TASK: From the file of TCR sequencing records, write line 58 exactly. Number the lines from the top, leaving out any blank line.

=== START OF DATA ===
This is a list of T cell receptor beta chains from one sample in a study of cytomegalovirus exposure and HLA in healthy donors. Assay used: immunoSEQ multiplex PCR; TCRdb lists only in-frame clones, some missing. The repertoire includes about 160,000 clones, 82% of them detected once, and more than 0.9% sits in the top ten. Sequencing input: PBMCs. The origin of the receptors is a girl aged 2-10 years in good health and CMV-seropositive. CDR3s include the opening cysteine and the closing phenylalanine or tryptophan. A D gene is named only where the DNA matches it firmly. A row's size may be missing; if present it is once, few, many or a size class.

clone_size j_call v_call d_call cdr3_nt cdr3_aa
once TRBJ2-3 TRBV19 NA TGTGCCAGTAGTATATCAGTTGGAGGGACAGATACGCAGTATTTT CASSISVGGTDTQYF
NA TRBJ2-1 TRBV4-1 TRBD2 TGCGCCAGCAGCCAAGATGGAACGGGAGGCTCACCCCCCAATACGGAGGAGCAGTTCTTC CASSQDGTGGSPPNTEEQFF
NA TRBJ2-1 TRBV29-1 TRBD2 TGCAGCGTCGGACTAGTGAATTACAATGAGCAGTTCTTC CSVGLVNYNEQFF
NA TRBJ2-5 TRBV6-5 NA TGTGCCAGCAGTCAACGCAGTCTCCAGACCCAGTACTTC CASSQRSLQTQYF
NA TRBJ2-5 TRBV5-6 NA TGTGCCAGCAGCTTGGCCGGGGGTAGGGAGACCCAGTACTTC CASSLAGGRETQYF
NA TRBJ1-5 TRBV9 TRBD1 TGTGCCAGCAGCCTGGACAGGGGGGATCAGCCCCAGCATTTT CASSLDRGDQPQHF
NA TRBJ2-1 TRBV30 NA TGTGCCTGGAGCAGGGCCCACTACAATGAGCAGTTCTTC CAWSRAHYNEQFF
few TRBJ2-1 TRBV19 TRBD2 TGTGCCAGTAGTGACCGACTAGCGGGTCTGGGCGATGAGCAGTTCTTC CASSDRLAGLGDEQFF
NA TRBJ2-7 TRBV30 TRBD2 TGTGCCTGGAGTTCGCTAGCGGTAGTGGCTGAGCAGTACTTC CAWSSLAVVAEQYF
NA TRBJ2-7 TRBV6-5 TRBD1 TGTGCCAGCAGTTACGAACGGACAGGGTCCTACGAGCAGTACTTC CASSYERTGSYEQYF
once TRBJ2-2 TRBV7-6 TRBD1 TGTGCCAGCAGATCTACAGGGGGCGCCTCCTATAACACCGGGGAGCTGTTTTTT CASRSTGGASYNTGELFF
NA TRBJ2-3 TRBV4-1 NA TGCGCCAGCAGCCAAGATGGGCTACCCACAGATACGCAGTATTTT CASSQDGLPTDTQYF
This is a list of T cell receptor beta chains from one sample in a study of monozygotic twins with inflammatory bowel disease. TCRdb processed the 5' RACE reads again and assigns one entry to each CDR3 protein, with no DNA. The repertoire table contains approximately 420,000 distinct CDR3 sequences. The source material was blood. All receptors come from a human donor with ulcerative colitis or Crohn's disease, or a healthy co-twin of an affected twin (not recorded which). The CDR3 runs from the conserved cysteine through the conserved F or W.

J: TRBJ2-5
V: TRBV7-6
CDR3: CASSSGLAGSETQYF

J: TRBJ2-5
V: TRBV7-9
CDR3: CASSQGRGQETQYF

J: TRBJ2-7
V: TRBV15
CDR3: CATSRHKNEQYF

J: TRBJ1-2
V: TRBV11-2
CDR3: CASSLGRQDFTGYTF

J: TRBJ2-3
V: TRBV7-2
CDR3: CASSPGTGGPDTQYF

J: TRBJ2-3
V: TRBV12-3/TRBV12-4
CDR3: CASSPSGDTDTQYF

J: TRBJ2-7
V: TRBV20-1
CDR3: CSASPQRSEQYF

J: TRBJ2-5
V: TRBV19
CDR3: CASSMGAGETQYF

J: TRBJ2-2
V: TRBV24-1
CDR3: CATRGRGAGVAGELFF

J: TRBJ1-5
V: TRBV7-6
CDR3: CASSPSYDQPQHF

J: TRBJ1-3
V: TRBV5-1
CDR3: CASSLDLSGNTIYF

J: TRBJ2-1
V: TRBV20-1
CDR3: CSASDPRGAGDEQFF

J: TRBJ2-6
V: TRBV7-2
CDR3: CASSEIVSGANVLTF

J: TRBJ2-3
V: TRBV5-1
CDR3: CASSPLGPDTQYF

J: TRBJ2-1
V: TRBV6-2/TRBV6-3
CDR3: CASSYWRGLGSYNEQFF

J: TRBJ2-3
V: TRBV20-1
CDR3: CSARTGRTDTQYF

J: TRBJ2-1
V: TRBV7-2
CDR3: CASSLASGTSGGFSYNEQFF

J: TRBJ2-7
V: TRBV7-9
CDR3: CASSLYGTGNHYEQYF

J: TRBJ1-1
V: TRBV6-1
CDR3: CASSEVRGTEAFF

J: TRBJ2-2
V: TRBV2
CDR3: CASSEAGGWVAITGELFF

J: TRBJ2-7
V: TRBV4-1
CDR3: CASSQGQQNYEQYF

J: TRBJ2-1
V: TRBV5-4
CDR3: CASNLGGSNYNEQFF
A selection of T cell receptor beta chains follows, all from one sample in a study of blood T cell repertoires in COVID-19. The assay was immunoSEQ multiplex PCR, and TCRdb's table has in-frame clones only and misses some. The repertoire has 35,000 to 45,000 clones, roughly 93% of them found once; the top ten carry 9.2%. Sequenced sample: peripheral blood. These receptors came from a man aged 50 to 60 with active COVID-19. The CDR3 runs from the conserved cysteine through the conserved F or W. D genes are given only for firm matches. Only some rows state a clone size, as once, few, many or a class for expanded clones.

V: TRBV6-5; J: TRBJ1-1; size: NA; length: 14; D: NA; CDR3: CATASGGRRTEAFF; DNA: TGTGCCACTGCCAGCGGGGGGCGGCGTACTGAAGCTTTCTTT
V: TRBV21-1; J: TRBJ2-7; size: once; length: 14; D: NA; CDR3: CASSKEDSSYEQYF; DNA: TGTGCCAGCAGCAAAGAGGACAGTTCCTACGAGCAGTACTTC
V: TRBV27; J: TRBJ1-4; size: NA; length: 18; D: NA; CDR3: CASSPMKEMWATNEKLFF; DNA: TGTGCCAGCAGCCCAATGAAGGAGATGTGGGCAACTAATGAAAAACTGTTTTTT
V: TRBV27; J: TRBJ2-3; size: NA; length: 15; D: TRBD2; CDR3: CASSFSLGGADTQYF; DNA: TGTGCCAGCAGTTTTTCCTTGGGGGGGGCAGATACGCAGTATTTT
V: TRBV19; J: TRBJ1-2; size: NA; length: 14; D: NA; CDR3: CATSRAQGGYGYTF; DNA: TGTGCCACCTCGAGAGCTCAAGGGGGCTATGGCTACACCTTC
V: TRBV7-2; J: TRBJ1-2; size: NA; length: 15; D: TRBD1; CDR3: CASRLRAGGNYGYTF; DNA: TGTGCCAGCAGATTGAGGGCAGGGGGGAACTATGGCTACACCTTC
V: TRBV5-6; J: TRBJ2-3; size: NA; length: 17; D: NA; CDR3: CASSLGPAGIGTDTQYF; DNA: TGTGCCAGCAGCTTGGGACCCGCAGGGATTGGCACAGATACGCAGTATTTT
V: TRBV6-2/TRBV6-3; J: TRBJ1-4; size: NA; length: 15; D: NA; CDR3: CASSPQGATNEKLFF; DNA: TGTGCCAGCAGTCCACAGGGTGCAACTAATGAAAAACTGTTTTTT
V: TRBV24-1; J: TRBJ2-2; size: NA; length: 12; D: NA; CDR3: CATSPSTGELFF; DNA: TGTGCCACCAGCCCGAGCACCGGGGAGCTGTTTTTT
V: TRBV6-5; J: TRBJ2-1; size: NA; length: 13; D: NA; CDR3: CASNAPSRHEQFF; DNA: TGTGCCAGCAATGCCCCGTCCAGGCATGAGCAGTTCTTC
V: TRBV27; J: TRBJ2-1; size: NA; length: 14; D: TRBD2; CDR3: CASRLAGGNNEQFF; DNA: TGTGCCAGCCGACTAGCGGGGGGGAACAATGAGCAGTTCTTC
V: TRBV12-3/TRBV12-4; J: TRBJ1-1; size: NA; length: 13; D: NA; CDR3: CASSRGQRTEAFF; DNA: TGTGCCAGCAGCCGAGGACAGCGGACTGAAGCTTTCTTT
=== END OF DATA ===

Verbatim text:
J: TRBJ2-1